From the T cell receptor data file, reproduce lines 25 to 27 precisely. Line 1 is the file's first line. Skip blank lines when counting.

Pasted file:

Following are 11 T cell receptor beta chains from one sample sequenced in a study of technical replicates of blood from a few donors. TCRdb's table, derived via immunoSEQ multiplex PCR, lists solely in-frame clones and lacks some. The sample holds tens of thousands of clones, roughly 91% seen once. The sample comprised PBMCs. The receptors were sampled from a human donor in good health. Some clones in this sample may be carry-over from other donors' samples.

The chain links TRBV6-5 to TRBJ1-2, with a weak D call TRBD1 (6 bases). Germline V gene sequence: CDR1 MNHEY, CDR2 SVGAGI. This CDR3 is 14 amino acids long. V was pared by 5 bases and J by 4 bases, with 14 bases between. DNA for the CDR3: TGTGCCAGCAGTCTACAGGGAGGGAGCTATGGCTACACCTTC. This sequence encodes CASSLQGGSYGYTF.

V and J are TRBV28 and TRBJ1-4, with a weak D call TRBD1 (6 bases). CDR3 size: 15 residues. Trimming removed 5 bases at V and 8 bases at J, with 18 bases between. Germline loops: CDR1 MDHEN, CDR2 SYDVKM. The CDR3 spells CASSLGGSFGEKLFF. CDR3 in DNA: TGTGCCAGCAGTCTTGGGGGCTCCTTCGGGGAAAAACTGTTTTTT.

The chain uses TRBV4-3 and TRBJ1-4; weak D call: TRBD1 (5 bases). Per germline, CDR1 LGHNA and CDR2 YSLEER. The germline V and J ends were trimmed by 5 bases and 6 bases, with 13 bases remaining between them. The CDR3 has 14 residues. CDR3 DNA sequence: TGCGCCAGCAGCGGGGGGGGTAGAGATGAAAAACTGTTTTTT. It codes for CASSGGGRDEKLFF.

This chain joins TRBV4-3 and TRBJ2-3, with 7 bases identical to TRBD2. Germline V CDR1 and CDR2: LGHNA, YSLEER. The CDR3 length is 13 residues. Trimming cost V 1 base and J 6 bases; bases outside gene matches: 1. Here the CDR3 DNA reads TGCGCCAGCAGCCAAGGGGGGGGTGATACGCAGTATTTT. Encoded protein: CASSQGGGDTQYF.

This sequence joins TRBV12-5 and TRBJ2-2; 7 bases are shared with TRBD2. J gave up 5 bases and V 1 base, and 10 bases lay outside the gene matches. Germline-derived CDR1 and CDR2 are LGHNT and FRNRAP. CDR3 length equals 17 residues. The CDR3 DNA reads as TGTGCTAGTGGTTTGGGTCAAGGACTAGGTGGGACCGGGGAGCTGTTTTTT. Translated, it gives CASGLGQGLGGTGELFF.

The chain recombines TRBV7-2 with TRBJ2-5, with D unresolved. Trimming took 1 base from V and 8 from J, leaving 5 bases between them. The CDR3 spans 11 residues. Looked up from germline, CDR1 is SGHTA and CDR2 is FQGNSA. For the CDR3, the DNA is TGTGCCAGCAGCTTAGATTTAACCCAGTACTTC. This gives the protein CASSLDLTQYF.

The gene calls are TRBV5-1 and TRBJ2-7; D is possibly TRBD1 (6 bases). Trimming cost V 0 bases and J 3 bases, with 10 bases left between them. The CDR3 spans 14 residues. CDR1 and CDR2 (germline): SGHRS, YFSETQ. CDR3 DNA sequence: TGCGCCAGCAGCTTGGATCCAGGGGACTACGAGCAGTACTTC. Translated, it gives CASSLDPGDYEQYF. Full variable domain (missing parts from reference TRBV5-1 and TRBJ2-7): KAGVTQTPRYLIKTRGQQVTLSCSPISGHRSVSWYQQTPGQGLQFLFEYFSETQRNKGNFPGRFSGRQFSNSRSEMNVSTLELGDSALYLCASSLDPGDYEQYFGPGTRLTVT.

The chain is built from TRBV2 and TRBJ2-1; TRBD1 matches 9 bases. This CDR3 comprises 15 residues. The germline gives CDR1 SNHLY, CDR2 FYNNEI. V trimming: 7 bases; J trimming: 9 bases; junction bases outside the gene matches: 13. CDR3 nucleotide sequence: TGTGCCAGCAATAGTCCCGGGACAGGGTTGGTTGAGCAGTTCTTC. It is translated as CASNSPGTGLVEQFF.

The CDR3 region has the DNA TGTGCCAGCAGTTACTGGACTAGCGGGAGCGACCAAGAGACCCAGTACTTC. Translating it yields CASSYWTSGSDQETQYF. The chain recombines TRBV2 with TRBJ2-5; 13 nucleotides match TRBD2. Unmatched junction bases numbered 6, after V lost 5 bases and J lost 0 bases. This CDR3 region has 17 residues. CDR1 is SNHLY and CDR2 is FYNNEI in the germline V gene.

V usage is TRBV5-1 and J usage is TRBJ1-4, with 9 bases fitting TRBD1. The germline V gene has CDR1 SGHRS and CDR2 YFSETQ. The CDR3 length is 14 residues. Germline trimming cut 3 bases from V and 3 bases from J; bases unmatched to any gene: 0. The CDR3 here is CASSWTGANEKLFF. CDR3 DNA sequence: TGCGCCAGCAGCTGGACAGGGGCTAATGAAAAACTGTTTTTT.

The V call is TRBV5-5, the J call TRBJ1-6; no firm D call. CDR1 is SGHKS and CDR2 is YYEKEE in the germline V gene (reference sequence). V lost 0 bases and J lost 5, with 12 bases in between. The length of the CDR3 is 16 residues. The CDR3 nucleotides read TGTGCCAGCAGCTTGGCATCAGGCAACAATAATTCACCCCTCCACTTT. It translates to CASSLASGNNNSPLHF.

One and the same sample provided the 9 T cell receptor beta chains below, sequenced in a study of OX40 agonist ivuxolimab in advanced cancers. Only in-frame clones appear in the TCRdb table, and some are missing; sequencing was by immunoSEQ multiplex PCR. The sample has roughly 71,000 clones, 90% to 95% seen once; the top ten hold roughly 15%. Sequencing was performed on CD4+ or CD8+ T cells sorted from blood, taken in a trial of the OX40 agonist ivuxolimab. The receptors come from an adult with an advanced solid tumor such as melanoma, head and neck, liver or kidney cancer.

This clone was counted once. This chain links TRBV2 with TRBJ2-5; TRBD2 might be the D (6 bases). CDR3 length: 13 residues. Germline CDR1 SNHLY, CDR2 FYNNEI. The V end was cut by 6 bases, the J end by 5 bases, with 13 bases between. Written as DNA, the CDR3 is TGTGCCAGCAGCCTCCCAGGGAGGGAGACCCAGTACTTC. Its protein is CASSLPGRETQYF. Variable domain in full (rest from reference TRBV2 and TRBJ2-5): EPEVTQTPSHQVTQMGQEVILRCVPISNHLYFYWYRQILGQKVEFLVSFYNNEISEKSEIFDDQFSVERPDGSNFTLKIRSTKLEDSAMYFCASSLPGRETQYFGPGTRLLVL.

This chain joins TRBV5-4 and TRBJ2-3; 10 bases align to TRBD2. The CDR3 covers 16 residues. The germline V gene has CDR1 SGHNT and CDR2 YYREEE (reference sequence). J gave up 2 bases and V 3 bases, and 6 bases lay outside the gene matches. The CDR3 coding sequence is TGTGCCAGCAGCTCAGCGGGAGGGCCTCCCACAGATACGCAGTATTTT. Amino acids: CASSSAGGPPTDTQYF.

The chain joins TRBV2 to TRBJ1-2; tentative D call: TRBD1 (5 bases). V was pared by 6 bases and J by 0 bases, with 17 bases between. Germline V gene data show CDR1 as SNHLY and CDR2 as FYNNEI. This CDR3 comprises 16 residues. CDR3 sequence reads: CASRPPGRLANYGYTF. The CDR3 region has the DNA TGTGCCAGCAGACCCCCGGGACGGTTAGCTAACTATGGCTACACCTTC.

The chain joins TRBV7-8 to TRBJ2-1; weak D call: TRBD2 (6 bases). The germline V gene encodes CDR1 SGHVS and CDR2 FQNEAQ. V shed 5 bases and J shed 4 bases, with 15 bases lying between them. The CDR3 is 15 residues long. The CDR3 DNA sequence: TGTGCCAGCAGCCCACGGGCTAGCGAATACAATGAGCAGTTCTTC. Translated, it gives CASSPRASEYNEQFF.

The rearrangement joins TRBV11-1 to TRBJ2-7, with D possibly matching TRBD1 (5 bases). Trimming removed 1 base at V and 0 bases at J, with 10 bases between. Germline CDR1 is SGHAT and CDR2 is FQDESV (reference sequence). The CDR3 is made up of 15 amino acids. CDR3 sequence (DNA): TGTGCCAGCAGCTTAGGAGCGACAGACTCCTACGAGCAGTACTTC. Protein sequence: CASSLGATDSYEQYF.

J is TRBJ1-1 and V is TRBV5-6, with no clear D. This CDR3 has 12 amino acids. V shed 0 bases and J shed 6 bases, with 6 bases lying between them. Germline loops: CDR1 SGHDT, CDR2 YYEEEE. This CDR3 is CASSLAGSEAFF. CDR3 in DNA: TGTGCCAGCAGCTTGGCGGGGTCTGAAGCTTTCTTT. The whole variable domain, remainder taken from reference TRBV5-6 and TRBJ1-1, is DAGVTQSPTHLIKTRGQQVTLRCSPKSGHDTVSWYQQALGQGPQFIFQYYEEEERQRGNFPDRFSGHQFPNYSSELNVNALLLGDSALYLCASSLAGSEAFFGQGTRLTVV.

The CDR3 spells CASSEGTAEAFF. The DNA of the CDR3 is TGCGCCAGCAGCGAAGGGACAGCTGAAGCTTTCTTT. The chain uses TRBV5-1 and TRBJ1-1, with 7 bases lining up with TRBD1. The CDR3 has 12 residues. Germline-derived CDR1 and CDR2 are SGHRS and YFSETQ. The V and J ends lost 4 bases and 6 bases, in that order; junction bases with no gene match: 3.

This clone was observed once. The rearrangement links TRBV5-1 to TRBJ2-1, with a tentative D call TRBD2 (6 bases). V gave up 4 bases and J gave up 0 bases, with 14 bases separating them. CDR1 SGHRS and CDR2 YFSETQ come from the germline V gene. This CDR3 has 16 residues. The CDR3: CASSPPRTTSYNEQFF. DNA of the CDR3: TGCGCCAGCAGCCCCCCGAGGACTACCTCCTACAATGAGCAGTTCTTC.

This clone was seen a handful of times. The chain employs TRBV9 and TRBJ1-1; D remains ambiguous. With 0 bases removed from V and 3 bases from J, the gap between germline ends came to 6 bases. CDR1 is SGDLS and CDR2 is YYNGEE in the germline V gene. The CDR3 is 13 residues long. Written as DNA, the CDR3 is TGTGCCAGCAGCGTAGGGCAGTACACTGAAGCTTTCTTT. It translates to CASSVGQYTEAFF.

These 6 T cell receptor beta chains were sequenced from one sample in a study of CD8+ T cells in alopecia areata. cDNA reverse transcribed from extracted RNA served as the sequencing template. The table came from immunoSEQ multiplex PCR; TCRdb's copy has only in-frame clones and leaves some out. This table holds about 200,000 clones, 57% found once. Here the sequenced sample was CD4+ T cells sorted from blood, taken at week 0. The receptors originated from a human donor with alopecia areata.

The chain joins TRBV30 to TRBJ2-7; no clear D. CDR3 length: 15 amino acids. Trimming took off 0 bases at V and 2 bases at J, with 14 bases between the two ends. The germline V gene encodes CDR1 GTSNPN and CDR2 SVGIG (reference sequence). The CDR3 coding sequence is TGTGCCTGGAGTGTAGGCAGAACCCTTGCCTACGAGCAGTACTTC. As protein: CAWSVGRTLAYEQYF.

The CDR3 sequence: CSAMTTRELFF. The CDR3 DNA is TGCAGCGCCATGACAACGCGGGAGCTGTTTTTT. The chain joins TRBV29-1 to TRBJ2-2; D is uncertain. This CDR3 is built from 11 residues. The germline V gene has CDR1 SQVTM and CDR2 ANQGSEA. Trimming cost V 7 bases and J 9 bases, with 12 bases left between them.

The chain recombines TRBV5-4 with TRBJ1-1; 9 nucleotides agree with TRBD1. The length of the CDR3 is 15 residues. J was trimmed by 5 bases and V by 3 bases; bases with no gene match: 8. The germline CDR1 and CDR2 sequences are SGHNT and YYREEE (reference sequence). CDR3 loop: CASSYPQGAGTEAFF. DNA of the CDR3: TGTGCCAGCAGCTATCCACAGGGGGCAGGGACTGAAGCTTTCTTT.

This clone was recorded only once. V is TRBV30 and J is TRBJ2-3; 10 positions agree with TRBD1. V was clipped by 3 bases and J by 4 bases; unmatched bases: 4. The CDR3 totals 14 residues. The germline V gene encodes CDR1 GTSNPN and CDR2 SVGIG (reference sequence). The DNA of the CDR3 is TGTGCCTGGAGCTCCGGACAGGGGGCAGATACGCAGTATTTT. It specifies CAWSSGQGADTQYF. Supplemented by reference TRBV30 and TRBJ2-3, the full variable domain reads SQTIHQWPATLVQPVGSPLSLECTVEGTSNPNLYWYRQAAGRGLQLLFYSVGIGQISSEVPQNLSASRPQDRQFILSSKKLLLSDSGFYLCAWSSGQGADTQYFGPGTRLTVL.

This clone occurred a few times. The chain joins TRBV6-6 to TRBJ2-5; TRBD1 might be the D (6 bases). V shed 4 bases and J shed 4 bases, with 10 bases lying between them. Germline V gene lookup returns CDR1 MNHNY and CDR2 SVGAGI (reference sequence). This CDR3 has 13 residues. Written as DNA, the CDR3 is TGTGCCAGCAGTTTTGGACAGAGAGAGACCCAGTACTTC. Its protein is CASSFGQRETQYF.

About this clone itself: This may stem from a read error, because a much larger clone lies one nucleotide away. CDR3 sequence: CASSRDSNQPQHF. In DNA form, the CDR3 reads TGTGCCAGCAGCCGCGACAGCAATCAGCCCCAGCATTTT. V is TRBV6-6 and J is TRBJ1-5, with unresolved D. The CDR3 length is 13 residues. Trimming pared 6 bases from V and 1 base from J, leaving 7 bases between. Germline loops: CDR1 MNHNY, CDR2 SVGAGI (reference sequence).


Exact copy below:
The CDR3 sequence: CSAMTTRELFF. The CDR3 DNA is TGCAGCGCCATGACAACGCGGGAGCTGTTTTTT. The chain joins TRBV29-1 to TRBJ2-2; D is uncertain. This CDR3 is built from 11 residues. The germline V gene has CDR1 SQVTM and CDR2 ANQGSEA. Trimming cost V 7 bases and J 9 bases, with 12 bases left between them.

The chain recombines TRBV5-4 with TRBJ1-1; 9 nucleotides agree with TRBD1. The length of the CDR3 is 15 residues. J was trimmed by 5 bases and V by 3 bases; bases with no gene match: 8. The germline CDR1 and CDR2 sequences are SGHNT and YYREEE (reference sequence). CDR3 loop: CASSYPQGAGTEAFF. DNA of the CDR3: TGTGCCAGCAGCTATCCACAGGGGGCAGGGACTGAAGCTTTCTTT.

This clone was recorded only once. V is TRBV30 and J is TRBJ2-3; 10 positions agree with TRBD1. V was clipped by 3 bases and J by 4 bases; unmatched bases: 4. The CDR3 totals 14 residues. The germline V gene encodes CDR1 GTSNPN and CDR2 SVGIG (reference sequence). The DNA of the CDR3 is TGTGCCTGGAGCTCCGGACAGGGGGCAGATACGCAGTATTTT. It specifies CAWSSGQGADTQYF. Supplemented by reference TRBV30 and TRBJ2-3, the full variable domain reads SQTIHQWPATLVQPVGSPLSLECTVEGTSNPNLYWYRQAAGRGLQLLFYSVGIGQISSEVPQNLSASRPQDRQFILSSKKLLLSDSGFYLCAWSSGQGADTQYFGPGTRLTVL.